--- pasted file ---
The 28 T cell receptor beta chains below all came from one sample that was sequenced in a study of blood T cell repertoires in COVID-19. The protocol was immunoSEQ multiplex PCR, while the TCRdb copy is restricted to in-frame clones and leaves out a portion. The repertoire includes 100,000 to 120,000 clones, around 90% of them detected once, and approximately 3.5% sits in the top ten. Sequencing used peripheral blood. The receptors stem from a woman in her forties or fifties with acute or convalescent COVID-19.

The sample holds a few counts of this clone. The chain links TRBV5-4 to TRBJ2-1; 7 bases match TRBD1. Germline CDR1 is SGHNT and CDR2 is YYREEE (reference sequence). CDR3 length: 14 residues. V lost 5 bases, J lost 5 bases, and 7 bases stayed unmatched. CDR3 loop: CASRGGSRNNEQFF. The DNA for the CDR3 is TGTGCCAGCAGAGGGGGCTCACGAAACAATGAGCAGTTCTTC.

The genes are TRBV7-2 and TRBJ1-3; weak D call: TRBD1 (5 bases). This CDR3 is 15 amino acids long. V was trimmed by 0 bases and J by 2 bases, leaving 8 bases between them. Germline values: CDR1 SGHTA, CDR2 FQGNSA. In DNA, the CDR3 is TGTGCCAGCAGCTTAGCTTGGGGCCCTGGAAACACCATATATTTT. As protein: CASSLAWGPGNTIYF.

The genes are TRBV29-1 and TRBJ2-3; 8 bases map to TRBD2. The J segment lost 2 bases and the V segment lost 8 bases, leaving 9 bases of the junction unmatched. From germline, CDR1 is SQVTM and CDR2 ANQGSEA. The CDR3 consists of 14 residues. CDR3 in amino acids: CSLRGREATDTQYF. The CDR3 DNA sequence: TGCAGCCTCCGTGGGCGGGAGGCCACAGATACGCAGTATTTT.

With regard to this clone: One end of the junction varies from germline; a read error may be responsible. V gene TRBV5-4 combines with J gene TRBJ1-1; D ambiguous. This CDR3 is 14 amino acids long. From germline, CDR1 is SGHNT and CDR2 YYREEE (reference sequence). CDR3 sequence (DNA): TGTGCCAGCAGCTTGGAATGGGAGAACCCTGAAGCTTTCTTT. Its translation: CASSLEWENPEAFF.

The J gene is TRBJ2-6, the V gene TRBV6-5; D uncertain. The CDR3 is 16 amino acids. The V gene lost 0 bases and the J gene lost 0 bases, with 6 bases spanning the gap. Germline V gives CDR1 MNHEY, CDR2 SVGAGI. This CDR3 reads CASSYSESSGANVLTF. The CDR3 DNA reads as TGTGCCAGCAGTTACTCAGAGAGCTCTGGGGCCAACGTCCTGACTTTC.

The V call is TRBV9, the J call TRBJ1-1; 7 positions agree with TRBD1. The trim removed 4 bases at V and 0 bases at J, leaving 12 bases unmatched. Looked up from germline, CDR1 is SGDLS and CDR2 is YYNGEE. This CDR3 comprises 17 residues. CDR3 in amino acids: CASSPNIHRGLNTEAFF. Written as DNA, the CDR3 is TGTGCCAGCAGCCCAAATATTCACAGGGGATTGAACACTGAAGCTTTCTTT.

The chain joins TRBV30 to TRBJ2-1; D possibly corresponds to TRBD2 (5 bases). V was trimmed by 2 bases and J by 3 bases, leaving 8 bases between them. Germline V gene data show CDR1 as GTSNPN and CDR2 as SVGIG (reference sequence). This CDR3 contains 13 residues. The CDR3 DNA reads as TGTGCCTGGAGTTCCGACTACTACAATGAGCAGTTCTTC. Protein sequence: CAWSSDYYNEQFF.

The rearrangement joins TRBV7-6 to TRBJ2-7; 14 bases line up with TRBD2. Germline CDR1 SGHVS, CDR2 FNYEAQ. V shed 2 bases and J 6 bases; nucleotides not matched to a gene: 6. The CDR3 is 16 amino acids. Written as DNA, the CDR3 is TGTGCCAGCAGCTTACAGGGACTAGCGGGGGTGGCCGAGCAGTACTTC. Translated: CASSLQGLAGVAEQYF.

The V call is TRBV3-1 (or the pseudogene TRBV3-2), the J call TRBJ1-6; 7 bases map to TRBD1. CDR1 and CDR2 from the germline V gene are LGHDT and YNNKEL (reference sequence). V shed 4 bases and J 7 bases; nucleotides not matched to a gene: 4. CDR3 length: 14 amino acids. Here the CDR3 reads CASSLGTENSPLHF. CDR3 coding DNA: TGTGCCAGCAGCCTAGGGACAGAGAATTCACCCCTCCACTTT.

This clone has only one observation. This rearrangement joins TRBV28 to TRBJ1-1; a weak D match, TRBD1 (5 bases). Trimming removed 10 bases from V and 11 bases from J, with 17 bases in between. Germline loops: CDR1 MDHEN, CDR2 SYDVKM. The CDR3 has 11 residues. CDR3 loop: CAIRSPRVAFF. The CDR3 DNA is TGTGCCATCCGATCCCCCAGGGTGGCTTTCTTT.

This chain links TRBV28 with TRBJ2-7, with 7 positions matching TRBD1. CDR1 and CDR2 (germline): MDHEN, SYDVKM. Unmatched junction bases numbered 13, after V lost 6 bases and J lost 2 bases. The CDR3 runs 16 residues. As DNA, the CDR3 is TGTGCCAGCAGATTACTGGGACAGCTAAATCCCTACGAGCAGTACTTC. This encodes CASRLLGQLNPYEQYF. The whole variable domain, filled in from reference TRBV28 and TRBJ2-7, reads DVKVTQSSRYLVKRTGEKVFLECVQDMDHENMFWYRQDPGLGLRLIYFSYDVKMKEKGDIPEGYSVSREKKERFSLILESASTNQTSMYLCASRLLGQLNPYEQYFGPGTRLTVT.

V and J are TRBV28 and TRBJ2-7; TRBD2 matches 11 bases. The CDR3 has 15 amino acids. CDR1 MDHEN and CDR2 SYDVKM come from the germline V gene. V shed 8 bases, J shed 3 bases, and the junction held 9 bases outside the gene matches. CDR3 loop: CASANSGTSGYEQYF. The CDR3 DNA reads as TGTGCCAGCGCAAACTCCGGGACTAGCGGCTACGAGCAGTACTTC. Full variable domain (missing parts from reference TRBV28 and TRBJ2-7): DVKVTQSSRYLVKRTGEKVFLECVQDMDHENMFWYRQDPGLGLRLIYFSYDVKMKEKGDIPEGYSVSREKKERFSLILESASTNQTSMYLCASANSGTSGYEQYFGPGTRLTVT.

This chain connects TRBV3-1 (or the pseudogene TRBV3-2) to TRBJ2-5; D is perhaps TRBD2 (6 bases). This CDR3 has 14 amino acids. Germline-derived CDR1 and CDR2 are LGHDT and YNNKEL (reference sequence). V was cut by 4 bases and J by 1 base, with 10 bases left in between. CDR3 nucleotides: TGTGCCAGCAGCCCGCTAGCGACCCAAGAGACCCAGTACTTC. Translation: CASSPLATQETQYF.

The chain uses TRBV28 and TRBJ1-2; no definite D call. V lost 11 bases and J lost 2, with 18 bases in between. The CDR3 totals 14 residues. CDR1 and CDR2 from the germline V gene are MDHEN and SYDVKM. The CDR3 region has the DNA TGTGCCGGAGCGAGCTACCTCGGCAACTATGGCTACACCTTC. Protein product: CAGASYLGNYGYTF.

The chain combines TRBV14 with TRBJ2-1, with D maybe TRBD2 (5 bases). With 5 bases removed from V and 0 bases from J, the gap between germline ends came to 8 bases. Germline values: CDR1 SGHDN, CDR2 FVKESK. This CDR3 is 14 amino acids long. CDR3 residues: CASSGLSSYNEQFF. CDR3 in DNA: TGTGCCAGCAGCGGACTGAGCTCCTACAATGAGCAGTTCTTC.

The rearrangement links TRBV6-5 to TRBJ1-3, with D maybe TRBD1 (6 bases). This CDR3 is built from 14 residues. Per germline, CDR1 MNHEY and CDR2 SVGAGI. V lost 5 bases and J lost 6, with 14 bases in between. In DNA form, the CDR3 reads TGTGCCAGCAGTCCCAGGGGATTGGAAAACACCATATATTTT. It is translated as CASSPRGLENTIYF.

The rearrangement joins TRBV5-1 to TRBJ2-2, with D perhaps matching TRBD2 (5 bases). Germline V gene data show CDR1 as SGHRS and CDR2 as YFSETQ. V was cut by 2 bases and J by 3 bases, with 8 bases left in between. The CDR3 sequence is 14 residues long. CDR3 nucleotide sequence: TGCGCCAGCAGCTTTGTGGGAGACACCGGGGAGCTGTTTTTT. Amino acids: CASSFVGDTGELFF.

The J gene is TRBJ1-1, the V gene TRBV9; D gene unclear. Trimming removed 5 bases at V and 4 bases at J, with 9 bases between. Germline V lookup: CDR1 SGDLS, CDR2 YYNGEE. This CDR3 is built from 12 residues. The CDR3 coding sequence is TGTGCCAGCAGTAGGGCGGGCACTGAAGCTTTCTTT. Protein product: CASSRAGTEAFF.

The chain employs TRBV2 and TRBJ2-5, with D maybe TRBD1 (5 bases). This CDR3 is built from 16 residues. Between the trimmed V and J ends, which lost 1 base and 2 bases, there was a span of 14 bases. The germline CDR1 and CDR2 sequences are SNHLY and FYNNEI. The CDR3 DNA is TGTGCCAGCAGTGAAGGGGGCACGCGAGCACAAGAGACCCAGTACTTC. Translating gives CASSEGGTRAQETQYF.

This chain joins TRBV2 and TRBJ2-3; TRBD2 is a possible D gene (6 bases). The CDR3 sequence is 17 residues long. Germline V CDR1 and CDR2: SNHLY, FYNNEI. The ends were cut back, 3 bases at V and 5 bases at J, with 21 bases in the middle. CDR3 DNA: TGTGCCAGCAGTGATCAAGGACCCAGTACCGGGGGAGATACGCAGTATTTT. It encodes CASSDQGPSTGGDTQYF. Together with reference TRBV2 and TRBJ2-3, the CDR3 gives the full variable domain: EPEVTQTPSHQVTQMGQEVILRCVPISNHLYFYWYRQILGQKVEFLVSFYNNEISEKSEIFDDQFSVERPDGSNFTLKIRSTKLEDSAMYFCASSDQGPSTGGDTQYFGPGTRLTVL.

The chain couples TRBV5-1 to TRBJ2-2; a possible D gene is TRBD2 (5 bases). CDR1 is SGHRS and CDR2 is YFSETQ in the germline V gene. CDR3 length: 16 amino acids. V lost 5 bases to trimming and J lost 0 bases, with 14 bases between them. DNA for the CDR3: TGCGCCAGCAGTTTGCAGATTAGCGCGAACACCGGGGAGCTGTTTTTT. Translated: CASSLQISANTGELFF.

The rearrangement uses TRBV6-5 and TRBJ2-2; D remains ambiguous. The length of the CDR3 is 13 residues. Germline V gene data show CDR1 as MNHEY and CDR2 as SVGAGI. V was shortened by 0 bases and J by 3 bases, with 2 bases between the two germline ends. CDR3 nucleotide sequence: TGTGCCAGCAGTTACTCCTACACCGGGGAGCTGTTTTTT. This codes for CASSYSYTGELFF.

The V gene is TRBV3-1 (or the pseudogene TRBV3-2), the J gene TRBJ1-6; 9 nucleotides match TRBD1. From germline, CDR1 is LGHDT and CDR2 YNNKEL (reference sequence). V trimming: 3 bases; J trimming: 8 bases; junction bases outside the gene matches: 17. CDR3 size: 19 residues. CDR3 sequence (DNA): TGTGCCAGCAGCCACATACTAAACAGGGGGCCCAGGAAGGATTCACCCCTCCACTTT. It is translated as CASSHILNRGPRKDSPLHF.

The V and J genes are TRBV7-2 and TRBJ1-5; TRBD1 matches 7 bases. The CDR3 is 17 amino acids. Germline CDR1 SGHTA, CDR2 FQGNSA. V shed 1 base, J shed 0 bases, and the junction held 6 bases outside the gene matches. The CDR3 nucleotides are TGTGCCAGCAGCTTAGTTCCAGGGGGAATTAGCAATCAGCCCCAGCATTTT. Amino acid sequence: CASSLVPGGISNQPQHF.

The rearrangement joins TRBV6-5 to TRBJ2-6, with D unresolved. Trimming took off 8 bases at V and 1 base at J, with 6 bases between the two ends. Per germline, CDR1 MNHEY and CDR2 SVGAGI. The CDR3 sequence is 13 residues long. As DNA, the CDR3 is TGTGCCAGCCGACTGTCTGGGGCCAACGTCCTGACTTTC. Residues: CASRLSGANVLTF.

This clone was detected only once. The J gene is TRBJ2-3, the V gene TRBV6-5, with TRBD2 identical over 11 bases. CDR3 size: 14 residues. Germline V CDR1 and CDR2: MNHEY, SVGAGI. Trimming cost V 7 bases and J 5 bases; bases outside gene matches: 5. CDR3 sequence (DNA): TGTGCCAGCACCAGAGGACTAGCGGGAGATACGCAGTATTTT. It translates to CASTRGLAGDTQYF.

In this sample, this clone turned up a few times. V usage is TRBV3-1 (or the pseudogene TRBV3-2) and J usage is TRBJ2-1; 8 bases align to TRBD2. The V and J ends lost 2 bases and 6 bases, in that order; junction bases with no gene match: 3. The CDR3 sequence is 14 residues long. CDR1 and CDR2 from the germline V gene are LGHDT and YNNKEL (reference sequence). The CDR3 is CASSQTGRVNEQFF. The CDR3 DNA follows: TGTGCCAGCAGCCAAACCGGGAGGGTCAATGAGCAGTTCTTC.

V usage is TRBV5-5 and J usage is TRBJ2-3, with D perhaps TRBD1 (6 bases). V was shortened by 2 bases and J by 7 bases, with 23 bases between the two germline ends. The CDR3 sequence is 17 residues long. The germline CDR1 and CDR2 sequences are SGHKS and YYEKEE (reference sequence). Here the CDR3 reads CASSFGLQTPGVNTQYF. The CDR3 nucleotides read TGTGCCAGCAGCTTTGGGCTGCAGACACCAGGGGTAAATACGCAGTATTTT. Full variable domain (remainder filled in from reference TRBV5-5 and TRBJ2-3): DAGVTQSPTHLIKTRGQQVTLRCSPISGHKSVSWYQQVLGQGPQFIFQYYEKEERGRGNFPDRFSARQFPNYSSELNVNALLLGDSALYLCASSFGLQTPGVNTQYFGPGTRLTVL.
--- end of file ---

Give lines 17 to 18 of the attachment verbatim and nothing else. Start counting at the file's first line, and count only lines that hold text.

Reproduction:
The rearrangement links TRBV6-5 to TRBJ1-3, with D maybe TRBD1 (6 bases). This CDR3 is built from 14 residues. Per germline, CDR1 MNHEY and CDR2 SVGAGI. V lost 5 bases and J lost 6, with 14 bases in between. In DNA form, the CDR3 reads TGTGCCAGCAGTCCCAGGGGATTGGAAAACACCATATATTTT. It is translated as CASSPRGLENTIYF.

The rearrangement joins TRBV5-1 to TRBJ2-2, with D perhaps matching TRBD2 (5 bases). Germline V gene data show CDR1 as SGHRS and CDR2 as YFSETQ. V was cut by 2 bases and J by 3 bases, with 8 bases left in between. The CDR3 sequence is 14 residues long. CDR3 nucleotide sequence: TGCGCCAGCAGCTTTGTGGGAGACACCGGGGAGCTGTTTTTT. Amino acids: CASSFVGDTGELFF.